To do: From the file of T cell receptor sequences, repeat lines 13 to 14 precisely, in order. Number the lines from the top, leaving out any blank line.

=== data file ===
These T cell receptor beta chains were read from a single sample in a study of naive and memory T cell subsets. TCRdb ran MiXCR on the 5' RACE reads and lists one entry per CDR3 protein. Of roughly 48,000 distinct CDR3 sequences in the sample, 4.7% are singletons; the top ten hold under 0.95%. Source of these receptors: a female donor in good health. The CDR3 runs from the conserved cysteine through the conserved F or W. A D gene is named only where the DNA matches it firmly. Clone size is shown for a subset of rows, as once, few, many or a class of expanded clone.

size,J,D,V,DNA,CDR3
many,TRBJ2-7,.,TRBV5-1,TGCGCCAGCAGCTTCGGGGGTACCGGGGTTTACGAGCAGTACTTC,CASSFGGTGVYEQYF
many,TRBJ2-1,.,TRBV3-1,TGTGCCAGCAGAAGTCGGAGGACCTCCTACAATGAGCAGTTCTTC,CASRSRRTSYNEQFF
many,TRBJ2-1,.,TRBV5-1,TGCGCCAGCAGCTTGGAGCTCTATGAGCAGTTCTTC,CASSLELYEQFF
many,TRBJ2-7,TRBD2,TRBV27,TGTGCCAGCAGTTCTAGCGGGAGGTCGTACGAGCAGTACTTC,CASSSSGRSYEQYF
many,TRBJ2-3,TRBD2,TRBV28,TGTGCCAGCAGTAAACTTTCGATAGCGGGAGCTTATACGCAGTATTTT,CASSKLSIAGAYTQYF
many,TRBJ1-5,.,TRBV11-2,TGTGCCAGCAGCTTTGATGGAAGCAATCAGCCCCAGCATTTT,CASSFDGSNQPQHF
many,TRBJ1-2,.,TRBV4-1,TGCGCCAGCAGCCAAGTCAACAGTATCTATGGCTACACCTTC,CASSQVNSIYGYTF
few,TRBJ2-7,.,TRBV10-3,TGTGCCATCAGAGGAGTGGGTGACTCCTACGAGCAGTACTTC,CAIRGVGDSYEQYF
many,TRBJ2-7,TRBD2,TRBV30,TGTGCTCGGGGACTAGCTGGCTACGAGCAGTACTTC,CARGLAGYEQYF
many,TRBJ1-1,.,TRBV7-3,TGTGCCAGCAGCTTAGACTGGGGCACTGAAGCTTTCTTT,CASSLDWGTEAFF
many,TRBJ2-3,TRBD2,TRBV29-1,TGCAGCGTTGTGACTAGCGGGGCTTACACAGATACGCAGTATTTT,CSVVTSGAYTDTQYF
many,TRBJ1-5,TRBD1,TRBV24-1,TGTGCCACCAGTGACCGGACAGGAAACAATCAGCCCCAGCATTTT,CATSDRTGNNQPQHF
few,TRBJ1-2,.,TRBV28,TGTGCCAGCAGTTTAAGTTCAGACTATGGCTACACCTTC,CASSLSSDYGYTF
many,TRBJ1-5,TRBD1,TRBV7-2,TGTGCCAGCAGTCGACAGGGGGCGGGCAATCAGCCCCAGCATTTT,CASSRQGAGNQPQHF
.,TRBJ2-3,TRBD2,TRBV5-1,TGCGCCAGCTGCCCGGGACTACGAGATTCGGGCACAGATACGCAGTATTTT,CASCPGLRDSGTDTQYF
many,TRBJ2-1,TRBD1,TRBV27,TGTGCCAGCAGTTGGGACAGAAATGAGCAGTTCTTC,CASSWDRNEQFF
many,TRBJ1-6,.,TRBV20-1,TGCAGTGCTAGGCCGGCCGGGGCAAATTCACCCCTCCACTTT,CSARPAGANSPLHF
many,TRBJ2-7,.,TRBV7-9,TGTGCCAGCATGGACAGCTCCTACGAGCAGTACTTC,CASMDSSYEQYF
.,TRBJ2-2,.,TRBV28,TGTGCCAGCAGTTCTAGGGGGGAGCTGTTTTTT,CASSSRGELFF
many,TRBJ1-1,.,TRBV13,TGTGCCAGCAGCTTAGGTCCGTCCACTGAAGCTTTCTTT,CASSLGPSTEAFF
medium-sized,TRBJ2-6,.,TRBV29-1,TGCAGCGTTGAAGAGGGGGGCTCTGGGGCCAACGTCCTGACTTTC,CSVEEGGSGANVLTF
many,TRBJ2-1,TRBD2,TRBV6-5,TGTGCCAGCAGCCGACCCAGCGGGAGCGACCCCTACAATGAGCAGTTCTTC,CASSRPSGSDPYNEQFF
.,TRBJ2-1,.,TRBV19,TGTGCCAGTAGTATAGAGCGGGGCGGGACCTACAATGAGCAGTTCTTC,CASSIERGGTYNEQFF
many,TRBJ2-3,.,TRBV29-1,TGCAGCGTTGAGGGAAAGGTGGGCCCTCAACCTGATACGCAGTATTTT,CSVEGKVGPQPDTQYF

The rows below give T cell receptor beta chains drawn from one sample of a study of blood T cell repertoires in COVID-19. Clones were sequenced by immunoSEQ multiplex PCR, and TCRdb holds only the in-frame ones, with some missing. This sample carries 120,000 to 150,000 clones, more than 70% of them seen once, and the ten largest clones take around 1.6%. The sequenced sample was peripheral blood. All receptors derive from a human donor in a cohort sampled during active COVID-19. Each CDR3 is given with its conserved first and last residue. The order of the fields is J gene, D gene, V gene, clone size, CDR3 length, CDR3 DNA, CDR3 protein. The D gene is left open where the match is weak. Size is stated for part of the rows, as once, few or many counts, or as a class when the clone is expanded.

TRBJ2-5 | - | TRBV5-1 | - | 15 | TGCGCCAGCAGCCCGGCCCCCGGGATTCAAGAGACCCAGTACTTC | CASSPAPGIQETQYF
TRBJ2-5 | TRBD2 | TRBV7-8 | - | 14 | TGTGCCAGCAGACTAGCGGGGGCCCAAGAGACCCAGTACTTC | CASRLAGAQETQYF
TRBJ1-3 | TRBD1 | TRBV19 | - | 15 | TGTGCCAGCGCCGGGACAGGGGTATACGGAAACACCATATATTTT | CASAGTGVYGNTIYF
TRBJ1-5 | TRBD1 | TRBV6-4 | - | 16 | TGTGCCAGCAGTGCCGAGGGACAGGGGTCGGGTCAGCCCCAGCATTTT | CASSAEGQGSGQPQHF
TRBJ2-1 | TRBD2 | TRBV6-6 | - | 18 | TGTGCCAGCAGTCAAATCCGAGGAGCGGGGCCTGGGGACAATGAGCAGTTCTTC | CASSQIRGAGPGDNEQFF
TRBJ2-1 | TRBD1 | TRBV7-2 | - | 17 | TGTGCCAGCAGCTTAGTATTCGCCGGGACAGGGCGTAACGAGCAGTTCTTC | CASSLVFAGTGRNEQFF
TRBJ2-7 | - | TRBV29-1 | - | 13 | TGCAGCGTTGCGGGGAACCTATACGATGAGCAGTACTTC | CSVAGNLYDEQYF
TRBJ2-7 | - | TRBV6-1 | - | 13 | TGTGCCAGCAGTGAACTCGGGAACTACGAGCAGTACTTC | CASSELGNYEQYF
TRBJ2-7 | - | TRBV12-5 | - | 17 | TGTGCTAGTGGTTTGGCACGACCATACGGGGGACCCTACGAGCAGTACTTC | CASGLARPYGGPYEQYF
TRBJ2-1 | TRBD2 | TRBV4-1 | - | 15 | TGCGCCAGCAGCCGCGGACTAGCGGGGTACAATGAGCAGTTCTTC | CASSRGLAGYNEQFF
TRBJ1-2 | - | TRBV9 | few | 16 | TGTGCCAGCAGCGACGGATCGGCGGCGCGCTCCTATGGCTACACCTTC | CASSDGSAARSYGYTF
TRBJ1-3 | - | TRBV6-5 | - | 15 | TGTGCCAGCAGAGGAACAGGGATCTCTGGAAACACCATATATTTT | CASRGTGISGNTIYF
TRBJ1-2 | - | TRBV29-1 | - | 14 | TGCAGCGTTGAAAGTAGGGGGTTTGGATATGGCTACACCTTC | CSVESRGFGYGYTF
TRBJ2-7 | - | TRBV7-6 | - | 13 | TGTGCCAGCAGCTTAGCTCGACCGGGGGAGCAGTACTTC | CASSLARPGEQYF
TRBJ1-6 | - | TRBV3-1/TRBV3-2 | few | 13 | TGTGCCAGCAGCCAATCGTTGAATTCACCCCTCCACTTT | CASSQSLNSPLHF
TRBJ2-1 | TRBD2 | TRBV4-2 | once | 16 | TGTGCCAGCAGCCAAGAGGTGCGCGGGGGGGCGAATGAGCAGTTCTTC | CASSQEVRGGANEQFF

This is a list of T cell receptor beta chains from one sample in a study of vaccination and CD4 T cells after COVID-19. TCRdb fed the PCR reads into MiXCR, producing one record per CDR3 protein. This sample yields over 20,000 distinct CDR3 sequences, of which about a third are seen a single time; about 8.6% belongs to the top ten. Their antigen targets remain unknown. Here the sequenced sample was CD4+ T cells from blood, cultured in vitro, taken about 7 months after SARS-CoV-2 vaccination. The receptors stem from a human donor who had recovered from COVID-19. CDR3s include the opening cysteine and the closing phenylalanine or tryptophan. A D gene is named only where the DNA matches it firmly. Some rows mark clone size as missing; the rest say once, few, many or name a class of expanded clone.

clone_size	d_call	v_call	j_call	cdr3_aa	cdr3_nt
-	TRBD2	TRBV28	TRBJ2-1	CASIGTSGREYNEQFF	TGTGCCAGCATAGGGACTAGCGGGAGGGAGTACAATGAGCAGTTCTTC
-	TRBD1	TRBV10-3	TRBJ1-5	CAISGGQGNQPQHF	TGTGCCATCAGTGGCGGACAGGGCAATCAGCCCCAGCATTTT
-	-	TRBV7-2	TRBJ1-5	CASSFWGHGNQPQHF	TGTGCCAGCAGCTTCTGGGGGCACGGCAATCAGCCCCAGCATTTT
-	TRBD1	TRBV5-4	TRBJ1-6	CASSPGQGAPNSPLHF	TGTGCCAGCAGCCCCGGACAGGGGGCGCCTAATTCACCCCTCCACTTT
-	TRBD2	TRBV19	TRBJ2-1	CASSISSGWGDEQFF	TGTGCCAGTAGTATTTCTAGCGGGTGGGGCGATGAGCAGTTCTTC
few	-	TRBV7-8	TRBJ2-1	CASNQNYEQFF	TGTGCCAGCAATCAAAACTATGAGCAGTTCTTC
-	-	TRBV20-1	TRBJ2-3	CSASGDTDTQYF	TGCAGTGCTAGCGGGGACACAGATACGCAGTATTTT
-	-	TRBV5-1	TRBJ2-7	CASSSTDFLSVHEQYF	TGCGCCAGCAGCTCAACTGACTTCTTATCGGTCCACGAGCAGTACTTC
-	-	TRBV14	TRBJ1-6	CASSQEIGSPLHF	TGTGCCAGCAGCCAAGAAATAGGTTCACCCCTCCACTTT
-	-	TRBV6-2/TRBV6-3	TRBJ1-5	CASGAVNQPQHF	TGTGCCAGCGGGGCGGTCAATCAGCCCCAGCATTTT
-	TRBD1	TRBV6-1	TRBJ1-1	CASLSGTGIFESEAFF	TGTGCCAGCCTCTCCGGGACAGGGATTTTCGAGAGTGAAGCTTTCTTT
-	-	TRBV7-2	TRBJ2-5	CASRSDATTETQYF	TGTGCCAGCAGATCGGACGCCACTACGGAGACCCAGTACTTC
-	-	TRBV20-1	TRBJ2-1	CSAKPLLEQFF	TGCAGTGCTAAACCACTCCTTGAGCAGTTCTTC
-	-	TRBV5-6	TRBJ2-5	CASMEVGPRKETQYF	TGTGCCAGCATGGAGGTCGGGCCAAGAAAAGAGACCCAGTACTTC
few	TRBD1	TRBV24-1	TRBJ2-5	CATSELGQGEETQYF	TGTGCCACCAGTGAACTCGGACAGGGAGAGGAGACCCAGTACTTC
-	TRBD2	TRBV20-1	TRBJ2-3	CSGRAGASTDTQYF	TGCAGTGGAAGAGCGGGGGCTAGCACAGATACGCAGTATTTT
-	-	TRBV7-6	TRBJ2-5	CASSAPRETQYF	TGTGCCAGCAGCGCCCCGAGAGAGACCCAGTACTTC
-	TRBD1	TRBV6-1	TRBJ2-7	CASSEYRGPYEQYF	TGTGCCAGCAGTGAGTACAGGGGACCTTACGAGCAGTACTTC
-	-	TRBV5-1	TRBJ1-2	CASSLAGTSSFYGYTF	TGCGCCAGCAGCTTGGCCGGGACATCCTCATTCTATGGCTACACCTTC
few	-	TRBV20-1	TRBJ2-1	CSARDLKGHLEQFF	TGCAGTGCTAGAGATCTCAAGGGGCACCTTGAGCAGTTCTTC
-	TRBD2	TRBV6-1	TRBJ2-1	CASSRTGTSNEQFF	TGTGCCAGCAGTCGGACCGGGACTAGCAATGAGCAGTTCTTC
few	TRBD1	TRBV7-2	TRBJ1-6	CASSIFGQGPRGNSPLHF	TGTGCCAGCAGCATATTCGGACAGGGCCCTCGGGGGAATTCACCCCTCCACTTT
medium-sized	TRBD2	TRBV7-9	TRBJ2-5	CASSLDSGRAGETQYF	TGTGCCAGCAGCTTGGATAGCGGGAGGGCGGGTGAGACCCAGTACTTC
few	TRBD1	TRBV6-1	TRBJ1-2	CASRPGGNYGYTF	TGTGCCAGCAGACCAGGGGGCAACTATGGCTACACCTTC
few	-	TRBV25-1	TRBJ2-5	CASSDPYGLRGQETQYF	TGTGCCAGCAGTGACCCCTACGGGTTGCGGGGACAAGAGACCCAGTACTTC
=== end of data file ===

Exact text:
many,TRBJ2-3,TRBD2,TRBV29-1,TGCAGCGTTGTGACTAGCGGGGCTTACACAGATACGCAGTATTTT,CSVVTSGAYTDTQYF
many,TRBJ1-5,TRBD1,TRBV24-1,TGTGCCACCAGTGACCGGACAGGAAACAATCAGCCCCAGCATTTT,CATSDRTGNNQPQHF